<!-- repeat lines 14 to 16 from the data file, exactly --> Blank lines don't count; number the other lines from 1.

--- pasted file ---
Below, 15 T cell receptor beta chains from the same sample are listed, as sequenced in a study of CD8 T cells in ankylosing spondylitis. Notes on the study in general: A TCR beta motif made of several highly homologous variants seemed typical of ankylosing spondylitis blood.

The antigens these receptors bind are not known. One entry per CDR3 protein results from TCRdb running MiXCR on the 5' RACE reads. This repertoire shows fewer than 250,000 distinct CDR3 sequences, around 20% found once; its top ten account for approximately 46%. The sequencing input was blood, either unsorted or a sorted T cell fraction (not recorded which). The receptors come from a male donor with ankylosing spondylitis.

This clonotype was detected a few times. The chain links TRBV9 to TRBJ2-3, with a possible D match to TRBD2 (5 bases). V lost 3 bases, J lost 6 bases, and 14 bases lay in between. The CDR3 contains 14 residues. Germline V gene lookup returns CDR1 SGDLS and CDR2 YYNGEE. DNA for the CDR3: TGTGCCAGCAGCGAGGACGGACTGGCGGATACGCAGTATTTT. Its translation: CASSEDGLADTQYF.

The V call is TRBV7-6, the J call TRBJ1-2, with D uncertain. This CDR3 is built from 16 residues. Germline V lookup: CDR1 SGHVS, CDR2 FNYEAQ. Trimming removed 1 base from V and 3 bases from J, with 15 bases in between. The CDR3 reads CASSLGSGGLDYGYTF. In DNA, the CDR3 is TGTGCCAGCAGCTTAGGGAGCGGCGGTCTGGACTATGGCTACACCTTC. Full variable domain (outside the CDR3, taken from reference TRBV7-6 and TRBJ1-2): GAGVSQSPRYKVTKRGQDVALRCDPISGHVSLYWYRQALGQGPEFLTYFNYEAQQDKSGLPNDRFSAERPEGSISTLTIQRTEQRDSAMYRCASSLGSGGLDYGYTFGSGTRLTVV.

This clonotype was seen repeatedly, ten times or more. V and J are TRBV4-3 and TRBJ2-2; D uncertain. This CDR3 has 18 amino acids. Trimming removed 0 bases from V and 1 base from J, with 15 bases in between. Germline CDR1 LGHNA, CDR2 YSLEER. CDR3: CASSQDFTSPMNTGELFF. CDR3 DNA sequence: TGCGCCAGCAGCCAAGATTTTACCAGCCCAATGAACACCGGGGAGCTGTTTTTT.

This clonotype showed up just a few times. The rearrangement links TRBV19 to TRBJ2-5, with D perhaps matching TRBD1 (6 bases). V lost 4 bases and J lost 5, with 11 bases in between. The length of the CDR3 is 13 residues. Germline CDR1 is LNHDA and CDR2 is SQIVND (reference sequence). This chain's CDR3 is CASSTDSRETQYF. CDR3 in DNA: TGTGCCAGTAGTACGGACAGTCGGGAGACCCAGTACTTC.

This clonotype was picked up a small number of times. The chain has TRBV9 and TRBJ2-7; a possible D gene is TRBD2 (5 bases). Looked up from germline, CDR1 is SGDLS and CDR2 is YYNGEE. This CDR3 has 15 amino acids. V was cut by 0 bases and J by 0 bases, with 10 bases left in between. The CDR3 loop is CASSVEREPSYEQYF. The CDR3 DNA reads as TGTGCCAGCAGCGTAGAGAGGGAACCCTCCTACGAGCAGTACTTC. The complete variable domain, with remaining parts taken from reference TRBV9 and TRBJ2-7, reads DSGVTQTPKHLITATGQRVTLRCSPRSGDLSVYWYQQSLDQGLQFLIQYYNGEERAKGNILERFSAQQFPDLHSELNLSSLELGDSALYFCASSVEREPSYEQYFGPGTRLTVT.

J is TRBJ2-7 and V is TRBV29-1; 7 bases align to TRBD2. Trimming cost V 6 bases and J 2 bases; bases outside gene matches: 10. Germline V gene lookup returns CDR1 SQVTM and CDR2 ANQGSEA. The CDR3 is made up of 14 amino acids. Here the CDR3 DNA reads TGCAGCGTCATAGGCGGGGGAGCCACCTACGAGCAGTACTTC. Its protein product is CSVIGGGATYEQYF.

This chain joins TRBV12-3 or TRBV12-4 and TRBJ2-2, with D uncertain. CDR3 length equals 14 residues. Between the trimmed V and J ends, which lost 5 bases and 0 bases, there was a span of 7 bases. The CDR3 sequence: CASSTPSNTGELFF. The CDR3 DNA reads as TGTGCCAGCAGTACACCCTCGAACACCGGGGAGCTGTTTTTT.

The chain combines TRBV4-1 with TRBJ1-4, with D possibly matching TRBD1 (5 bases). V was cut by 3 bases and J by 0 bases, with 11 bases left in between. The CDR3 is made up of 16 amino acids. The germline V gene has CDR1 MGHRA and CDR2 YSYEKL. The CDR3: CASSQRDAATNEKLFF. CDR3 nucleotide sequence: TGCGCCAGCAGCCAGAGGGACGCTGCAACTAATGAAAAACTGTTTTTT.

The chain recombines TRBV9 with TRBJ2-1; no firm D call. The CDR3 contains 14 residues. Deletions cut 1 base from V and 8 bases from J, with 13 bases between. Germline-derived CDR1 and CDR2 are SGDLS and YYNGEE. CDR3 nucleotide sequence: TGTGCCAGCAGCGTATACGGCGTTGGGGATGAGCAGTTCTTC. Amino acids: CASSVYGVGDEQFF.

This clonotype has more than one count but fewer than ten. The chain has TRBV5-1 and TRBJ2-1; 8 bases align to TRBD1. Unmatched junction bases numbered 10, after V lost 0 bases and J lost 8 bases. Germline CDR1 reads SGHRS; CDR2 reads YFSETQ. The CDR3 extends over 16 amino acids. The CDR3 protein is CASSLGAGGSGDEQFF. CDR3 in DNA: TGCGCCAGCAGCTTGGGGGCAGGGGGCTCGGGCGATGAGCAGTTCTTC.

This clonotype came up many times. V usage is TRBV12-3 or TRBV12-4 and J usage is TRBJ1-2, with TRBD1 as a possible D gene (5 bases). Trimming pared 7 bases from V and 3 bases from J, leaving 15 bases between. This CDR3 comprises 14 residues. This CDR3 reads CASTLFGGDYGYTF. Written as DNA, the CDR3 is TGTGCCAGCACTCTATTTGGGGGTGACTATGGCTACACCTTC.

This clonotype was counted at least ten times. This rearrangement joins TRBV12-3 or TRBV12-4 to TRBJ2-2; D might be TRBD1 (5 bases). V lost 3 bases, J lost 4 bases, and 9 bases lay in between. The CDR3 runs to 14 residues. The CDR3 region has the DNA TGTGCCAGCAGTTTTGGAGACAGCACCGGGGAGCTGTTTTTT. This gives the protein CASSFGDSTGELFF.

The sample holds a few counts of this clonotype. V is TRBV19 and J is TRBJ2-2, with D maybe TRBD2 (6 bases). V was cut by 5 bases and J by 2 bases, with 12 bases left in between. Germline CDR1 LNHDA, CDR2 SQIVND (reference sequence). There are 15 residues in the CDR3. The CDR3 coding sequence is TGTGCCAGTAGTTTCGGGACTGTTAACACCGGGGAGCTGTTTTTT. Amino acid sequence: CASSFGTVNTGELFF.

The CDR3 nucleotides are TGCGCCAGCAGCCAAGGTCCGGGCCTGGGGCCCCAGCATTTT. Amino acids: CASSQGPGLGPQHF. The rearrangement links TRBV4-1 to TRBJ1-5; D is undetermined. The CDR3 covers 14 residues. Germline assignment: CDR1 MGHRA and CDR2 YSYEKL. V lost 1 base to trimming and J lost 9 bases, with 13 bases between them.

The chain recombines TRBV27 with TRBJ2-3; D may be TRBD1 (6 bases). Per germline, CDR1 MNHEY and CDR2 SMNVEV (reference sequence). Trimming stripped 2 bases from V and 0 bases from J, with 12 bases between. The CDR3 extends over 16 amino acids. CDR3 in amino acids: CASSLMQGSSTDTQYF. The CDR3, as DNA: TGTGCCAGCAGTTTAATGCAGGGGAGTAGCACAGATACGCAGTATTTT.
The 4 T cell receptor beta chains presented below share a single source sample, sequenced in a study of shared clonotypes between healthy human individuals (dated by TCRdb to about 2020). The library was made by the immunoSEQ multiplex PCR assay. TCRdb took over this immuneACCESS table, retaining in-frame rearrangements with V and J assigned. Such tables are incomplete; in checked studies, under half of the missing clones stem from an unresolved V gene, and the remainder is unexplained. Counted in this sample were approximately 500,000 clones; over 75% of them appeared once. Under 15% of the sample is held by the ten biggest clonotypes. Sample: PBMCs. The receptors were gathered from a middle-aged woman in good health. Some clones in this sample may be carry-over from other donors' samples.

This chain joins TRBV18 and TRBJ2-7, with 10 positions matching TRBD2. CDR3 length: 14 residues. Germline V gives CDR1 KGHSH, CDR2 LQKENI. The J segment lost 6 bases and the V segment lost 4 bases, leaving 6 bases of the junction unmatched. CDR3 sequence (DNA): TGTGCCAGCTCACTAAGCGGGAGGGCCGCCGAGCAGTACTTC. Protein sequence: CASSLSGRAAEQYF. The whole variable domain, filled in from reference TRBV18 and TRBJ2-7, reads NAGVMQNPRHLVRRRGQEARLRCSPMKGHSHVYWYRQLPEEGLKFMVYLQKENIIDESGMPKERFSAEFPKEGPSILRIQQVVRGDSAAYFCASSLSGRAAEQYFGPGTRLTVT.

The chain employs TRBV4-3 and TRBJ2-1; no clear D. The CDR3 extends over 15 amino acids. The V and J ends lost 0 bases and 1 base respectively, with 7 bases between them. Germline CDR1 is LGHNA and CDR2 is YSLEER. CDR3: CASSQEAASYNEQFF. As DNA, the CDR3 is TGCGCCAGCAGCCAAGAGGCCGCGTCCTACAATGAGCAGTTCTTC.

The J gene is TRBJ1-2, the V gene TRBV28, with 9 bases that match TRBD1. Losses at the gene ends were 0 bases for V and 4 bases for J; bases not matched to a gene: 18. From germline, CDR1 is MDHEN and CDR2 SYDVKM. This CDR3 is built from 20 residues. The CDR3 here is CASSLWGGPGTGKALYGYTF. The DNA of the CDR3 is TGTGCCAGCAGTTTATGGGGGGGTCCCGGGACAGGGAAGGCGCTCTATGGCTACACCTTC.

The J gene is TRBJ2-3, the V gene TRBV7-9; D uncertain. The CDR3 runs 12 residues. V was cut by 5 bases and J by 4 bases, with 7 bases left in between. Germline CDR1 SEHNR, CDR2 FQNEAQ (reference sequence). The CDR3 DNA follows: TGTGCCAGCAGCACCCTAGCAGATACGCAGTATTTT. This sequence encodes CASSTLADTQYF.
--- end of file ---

This clonotype was counted at least ten times. This rearrangement joins TRBV12-3 or TRBV12-4 to TRBJ2-2; D might be TRBD1 (5 bases). V lost 3 bases, J lost 4 bases, and 9 bases lay in between. The CDR3 runs to 14 residues. The CDR3 region has the DNA TGTGCCAGCAGTTTTGGAGACAGCACCGGGGAGCTGTTTTTT. This gives the protein CASSFGDSTGELFF.

The sample holds a few counts of this clonotype. V is TRBV19 and J is TRBJ2-2, with D maybe TRBD2 (6 bases). V was cut by 5 bases and J by 2 bases, with 12 bases left in between. Germline CDR1 LNHDA, CDR2 SQIVND (reference sequence). There are 15 residues in the CDR3. The CDR3 coding sequence is TGTGCCAGTAGTTTCGGGACTGTTAACACCGGGGAGCTGTTTTTT. Amino acid sequence: CASSFGTVNTGELFF.

The CDR3 nucleotides are TGCGCCAGCAGCCAAGGTCCGGGCCTGGGGCCCCAGCATTTT. Amino acids: CASSQGPGLGPQHF. The rearrangement links TRBV4-1 to TRBJ1-5; D is undetermined. The CDR3 covers 14 residues. Germline assignment: CDR1 MGHRA and CDR2 YSYEKL. V lost 1 base to trimming and J lost 9 bases, with 13 bases between them.